Latin America is perhaps better known for giving sanctuary to Nazi war criminals than to helping Jews scarred by the Holocaust. But thousands of survivors did find a safe
haven on this Continent, with many arriving in the sunshine city of Rio de Janeiro.
One of them was Izak Kimelblat, 94, born in the Polish shtetl of Lozyst in 1922. Together with his parents and three siblings, Izak grew up in an observant atmosphere, attending yeshiva as a teenager. He recalls that “there was little anti-Semitism” in his early years, making him believe that the local population would not collaborate with the Nazis against the Jews. When the war started, the Russians occupied his town as part
of the Nazi-Soviet pact. Izak found that life continued as normal, except that the Soviet authorities closed down some Jewish institutions.
After the Germans invaded the Soviet zone, Izak’s village was surrounded by Ukrainians who massacred nearly all its inhabitants, including his parents and two siblings. Together with his brother Natan, Izak hid in his aunt’s house before meeting up with other survivors in a local forest. The small group of Jewish villagers formed a partisan group and obtained a variety of weapons, some from discarded Russian tanks. In combat, they began to develop a reputation for military prowess.
The men survived during the war, he recalled, “by taking cows while walking”, allowing them to consume enough milk and beef. They marched to Belarus, where they were put under the command of Russian partisans led by General Kovpak. This group carried out a heroic mission to destroy the oil fields in the Carpathian Mountains, although 70 percent of the fighters died in the operation.
“What kept me going was revenge,” Izak said, a desire to avenge all those who had been massacred. Later in the war, he was wounded by a Dum-dum bullet and spent six months recovering in a hospital in Kiev.
Of the original 28 Polish partisans from his village, only eight survived, with most moving to Israel. But after the war, Izak travelled to Rio, where he continued a successful career in dental prosthetics and later set up an engineering business.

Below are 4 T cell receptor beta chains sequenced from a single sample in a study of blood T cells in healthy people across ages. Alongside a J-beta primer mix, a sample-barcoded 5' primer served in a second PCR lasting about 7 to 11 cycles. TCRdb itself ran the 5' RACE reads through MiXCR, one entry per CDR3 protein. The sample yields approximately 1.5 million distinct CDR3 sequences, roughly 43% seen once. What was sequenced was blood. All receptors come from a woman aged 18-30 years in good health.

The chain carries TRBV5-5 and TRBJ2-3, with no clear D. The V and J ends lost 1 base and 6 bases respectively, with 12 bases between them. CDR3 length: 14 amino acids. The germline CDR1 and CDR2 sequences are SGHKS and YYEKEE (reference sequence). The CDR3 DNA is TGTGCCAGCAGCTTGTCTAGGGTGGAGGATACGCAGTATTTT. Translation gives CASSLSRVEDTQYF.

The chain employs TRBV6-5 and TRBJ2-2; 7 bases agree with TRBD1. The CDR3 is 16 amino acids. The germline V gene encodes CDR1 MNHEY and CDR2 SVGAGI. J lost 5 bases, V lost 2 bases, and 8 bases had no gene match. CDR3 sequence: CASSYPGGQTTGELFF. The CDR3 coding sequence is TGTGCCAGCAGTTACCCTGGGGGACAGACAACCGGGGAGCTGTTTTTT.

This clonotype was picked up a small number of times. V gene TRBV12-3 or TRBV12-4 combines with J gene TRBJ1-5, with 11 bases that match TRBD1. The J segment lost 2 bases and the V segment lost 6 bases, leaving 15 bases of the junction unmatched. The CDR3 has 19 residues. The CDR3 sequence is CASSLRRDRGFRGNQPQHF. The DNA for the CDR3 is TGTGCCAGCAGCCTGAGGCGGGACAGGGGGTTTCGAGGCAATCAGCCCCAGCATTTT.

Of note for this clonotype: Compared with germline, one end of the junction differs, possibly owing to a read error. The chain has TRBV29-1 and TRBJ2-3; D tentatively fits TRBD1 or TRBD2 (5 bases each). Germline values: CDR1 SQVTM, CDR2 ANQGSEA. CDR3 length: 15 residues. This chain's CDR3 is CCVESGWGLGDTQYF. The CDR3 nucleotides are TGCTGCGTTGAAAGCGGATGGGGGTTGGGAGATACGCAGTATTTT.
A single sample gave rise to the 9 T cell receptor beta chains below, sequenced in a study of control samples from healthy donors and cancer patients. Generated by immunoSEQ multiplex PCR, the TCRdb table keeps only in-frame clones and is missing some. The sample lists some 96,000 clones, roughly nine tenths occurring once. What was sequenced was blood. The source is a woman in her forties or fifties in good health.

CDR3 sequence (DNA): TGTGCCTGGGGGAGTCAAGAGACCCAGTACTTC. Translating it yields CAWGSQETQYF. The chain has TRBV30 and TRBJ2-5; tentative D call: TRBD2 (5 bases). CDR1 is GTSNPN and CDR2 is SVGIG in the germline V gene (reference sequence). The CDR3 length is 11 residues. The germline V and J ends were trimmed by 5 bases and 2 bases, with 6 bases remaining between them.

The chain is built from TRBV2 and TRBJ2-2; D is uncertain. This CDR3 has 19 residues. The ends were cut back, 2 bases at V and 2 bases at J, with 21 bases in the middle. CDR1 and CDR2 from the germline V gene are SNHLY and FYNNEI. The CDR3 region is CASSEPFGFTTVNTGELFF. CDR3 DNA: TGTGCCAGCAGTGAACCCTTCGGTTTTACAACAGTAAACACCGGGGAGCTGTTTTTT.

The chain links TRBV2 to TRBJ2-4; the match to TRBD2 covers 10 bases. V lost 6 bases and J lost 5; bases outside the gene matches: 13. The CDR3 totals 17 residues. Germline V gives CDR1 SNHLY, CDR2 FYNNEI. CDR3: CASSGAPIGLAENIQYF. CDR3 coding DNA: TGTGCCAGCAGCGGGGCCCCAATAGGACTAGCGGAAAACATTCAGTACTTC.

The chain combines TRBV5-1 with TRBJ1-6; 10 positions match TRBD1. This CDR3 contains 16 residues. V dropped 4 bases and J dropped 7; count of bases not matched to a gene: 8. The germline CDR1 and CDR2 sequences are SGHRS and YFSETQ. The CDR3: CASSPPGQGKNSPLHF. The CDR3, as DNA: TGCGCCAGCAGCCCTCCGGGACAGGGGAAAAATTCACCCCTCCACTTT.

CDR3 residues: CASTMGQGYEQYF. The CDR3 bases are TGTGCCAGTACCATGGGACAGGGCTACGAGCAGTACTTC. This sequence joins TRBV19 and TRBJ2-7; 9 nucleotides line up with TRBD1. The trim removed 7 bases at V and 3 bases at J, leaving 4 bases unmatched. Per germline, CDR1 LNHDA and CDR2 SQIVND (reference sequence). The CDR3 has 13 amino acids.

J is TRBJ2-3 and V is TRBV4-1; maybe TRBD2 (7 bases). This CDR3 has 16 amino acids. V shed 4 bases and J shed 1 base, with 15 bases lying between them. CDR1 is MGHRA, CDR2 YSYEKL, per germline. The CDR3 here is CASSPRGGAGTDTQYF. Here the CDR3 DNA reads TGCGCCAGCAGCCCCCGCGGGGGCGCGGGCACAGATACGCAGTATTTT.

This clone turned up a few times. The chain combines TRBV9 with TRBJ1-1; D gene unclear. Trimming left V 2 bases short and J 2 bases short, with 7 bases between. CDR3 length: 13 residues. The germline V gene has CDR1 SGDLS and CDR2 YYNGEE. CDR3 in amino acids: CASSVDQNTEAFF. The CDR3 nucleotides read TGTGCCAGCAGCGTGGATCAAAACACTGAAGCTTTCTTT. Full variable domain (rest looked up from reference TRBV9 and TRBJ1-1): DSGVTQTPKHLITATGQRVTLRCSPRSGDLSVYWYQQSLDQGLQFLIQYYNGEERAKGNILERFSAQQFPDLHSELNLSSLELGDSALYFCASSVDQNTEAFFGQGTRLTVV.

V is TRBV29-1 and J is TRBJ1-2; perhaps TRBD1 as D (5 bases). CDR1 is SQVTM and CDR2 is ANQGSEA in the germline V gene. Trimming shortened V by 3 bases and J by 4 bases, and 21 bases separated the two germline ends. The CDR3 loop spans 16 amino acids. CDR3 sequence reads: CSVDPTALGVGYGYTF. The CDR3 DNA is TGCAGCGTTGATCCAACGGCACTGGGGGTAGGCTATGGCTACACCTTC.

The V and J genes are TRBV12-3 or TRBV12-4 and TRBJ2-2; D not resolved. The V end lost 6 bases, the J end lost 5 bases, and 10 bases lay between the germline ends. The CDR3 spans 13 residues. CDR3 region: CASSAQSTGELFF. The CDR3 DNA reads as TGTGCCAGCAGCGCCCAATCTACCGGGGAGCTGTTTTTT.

Niunea Rozentul, 86, was born in the Romanian town of Brichon in 1929, the older of two boys. Aged 12, he was transported to the Mohyliv-Podilskyi ghetto along the Dneister River, where he would remain for much of the war. In the ghetto, the inhabitants were forced to do hard labour.
Conditions could be harsh and diseases were not uncommon in the insanitary environment. Niunea tragically lost his younger brother to an outbreak of typhus.
Niunea was among many people forced to construct a bridge for the benefit of the Axis powers. But with the Russians closing in on Romania, the bridge was blown up and the ghetto abandoned by the Germans. Together with the rest of his family, Niunea fled the ghetto and moved to Bucharest.
From there, he eventually made his way to Brazil, where there were established family connections. His post-war life saw him peddle goods in the streets of Rio, like many other immigrants, but he later set up a successful business selling furniture. He never had a formal education but as he pointed out: “I never needed it: life has taught me a lot.”
Another man with an incredible story is Robert Somlo, the younger of two boys born into a secular family in Budapest in 1936. Aged just seven when the Nazis invaded Hungary, he retains memories of wartime life marked by bombing raids and occupation. “There was a climate of fear,” he recalls, and a distinct lack of food.
He remembers Hungarian collaborators helping to deport people east, to Auschwitz, as he later found out. His own father was transported to Mauthausen where he survived the war.
Initially, Robert thought he was safe when he moved with his family to a building under Swedish diplomatic protection.
But on 8 January 1945, Robert’s family, together with dozens of others in his building, were marched to the Danube River by Hungarian collaborators. The river was already overflowing with Jewish blood from the thousands of victims executed there. When his mother warned him to keep his head low to avoid the gaze of the officials, among them Adolf Eichmann, Robert responded: “I want to see (the killers) because I want to remember them.”
Suddenly, a car pulled up with four passengers, one of whom was Raoul Wallenberg. After negotiations took place, the fascists who had marched Robert’s family to death were forced to return them home. It was an incredibly fortuitous escape.
After participating in the Hungarian uprising of 1956, Robert found political asylum in Brazil where he later became a distinguished photographer.
These are three remarkable individuals with inspiring stories of courage, resilience and defiance.